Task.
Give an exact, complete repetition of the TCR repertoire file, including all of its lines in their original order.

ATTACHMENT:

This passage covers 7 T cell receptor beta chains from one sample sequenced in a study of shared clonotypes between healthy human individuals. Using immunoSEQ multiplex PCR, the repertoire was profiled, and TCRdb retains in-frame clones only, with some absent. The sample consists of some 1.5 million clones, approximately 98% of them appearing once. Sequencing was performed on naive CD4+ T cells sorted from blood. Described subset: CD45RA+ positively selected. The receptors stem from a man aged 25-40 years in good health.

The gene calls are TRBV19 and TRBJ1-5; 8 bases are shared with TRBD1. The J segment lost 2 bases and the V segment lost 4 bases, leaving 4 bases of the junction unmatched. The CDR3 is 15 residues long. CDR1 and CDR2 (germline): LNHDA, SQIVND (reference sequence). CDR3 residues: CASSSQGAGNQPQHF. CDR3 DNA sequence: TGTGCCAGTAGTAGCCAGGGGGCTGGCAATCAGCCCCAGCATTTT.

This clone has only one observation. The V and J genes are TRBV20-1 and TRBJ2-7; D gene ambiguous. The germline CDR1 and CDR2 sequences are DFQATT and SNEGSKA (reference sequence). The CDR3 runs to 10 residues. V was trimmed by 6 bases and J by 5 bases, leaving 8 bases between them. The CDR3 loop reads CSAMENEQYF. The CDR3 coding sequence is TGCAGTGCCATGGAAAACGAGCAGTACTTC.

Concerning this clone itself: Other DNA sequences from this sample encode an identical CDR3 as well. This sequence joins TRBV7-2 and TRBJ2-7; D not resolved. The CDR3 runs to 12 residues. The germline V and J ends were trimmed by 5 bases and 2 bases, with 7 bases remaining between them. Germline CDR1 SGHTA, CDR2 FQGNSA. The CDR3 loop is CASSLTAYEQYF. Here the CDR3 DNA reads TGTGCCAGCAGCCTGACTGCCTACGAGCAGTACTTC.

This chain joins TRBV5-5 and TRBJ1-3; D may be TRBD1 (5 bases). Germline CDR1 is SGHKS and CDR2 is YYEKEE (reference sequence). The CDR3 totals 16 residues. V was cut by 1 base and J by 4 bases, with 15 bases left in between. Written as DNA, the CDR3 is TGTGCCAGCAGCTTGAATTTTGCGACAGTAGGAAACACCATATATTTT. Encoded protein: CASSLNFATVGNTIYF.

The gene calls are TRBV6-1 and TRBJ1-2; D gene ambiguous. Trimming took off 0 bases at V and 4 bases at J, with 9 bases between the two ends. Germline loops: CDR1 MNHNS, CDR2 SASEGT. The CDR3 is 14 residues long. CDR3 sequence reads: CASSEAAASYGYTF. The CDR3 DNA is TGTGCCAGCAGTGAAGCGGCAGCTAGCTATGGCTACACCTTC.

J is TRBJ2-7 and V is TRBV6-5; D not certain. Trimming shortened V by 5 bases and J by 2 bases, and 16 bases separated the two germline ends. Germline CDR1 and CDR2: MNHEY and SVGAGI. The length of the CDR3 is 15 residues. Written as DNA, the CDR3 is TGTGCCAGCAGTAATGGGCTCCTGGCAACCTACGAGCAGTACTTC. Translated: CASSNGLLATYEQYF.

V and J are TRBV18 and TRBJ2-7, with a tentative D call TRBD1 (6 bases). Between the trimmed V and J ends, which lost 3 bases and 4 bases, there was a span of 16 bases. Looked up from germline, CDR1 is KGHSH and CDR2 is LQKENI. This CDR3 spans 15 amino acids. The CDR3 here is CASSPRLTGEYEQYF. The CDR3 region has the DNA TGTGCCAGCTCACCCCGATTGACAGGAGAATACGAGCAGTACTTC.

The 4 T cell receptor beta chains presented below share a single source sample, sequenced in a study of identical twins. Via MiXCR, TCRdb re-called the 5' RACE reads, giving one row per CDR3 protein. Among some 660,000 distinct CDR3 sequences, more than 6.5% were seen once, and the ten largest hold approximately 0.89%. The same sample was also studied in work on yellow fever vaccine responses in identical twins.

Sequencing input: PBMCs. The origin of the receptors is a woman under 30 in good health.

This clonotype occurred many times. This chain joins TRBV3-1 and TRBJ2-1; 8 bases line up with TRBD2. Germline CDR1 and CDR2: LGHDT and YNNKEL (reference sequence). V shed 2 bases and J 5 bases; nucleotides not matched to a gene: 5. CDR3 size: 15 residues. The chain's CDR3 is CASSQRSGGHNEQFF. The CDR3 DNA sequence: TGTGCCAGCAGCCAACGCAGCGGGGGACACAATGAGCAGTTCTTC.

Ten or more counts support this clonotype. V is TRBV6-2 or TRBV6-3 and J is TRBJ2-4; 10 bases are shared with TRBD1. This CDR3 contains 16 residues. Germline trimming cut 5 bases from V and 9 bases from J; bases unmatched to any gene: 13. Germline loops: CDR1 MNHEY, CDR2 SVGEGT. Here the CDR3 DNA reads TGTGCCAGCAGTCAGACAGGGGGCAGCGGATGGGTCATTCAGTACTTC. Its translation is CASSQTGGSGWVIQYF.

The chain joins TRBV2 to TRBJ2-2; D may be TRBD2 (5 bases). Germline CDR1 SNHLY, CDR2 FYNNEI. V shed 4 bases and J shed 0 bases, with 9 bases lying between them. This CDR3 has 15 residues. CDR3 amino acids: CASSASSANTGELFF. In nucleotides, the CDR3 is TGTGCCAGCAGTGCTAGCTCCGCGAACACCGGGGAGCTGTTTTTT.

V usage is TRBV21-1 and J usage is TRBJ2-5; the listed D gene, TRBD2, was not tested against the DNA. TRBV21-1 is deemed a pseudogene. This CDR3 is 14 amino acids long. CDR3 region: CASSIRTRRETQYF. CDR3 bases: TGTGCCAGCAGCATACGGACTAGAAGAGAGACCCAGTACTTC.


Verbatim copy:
This passage covers 7 T cell receptor beta chains from one sample sequenced in a study of shared clonotypes between healthy human individuals. Using immunoSEQ multiplex PCR, the repertoire was profiled, and TCRdb retains in-frame clones only, with some absent. The sample consists of some 1.5 million clones, approximately 98% of them appearing once. Sequencing was performed on naive CD4+ T cells sorted from blood. Described subset: CD45RA+ positively selected. The receptors stem from a man aged 25-40 years in good health.

The gene calls are TRBV19 and TRBJ1-5; 8 bases are shared with TRBD1. The J segment lost 2 bases and the V segment lost 4 bases, leaving 4 bases of the junction unmatched. The CDR3 is 15 residues long. CDR1 and CDR2 (germline): LNHDA, SQIVND (reference sequence). CDR3 residues: CASSSQGAGNQPQHF. CDR3 DNA sequence: TGTGCCAGTAGTAGCCAGGGGGCTGGCAATCAGCCCCAGCATTTT.

This clone has only one observation. The V and J genes are TRBV20-1 and TRBJ2-7; D gene ambiguous. The germline CDR1 and CDR2 sequences are DFQATT and SNEGSKA (reference sequence). The CDR3 runs to 10 residues. V was trimmed by 6 bases and J by 5 bases, leaving 8 bases between them. The CDR3 loop reads CSAMENEQYF. The CDR3 coding sequence is TGCAGTGCCATGGAAAACGAGCAGTACTTC.

Concerning this clone itself: Other DNA sequences from this sample encode an identical CDR3 as well. This sequence joins TRBV7-2 and TRBJ2-7; D not resolved. The CDR3 runs to 12 residues. The germline V and J ends were trimmed by 5 bases and 2 bases, with 7 bases remaining between them. Germline CDR1 SGHTA, CDR2 FQGNSA. The CDR3 loop is CASSLTAYEQYF. Here the CDR3 DNA reads TGTGCCAGCAGCCTGACTGCCTACGAGCAGTACTTC.

This chain joins TRBV5-5 and TRBJ1-3; D may be TRBD1 (5 bases). Germline CDR1 is SGHKS and CDR2 is YYEKEE (reference sequence). The CDR3 totals 16 residues. V was cut by 1 base and J by 4 bases, with 15 bases left in between. Written as DNA, the CDR3 is TGTGCCAGCAGCTTGAATTTTGCGACAGTAGGAAACACCATATATTTT. Encoded protein: CASSLNFATVGNTIYF.

The gene calls are TRBV6-1 and TRBJ1-2; D gene ambiguous. Trimming took off 0 bases at V and 4 bases at J, with 9 bases between the two ends. Germline loops: CDR1 MNHNS, CDR2 SASEGT. The CDR3 is 14 residues long. CDR3 sequence reads: CASSEAAASYGYTF. The CDR3 DNA is TGTGCCAGCAGTGAAGCGGCAGCTAGCTATGGCTACACCTTC.

J is TRBJ2-7 and V is TRBV6-5; D not certain. Trimming shortened V by 5 bases and J by 2 bases, and 16 bases separated the two germline ends. Germline CDR1 and CDR2: MNHEY and SVGAGI. The length of the CDR3 is 15 residues. Written as DNA, the CDR3 is TGTGCCAGCAGTAATGGGCTCCTGGCAACCTACGAGCAGTACTTC. Translated: CASSNGLLATYEQYF.

V and J are TRBV18 and TRBJ2-7, with a tentative D call TRBD1 (6 bases). Between the trimmed V and J ends, which lost 3 bases and 4 bases, there was a span of 16 bases. Looked up from germline, CDR1 is KGHSH and CDR2 is LQKENI. This CDR3 spans 15 amino acids. The CDR3 here is CASSPRLTGEYEQYF. The CDR3 region has the DNA TGTGCCAGCTCACCCCGATTGACAGGAGAATACGAGCAGTACTTC.

The 4 T cell receptor beta chains presented below share a single source sample, sequenced in a study of identical twins. Via MiXCR, TCRdb re-called the 5' RACE reads, giving one row per CDR3 protein. Among some 660,000 distinct CDR3 sequences, more than 6.5% were seen once, and the ten largest hold approximately 0.89%. The same sample was also studied in work on yellow fever vaccine responses in identical twins.

Sequencing input: PBMCs. The origin of the receptors is a woman under 30 in good health.

This clonotype occurred many times. This chain joins TRBV3-1 and TRBJ2-1; 8 bases line up with TRBD2. Germline CDR1 and CDR2: LGHDT and YNNKEL (reference sequence). V shed 2 bases and J 5 bases; nucleotides not matched to a gene: 5. CDR3 size: 15 residues. The chain's CDR3 is CASSQRSGGHNEQFF. The CDR3 DNA sequence: TGTGCCAGCAGCCAACGCAGCGGGGGACACAATGAGCAGTTCTTC.

Ten or more counts support this clonotype. V is TRBV6-2 or TRBV6-3 and J is TRBJ2-4; 10 bases are shared with TRBD1. This CDR3 contains 16 residues. Germline trimming cut 5 bases from V and 9 bases from J; bases unmatched to any gene: 13. Germline loops: CDR1 MNHEY, CDR2 SVGEGT. Here the CDR3 DNA reads TGTGCCAGCAGTCAGACAGGGGGCAGCGGATGGGTCATTCAGTACTTC. Its translation is CASSQTGGSGWVIQYF.

The chain joins TRBV2 to TRBJ2-2; D may be TRBD2 (5 bases). Germline CDR1 SNHLY, CDR2 FYNNEI. V shed 4 bases and J shed 0 bases, with 9 bases lying between them. This CDR3 has 15 residues. CDR3 amino acids: CASSASSANTGELFF. In nucleotides, the CDR3 is TGTGCCAGCAGTGCTAGCTCCGCGAACACCGGGGAGCTGTTTTTT.

V usage is TRBV21-1 and J usage is TRBJ2-5; the listed D gene, TRBD2, was not tested against the DNA. TRBV21-1 is deemed a pseudogene. This CDR3 is 14 amino acids long. CDR3 region: CASSIRTRRETQYF. CDR3 bases: TGTGCCAGCAGCATACGGACTAGAAGAGAGACCCAGTACTTC.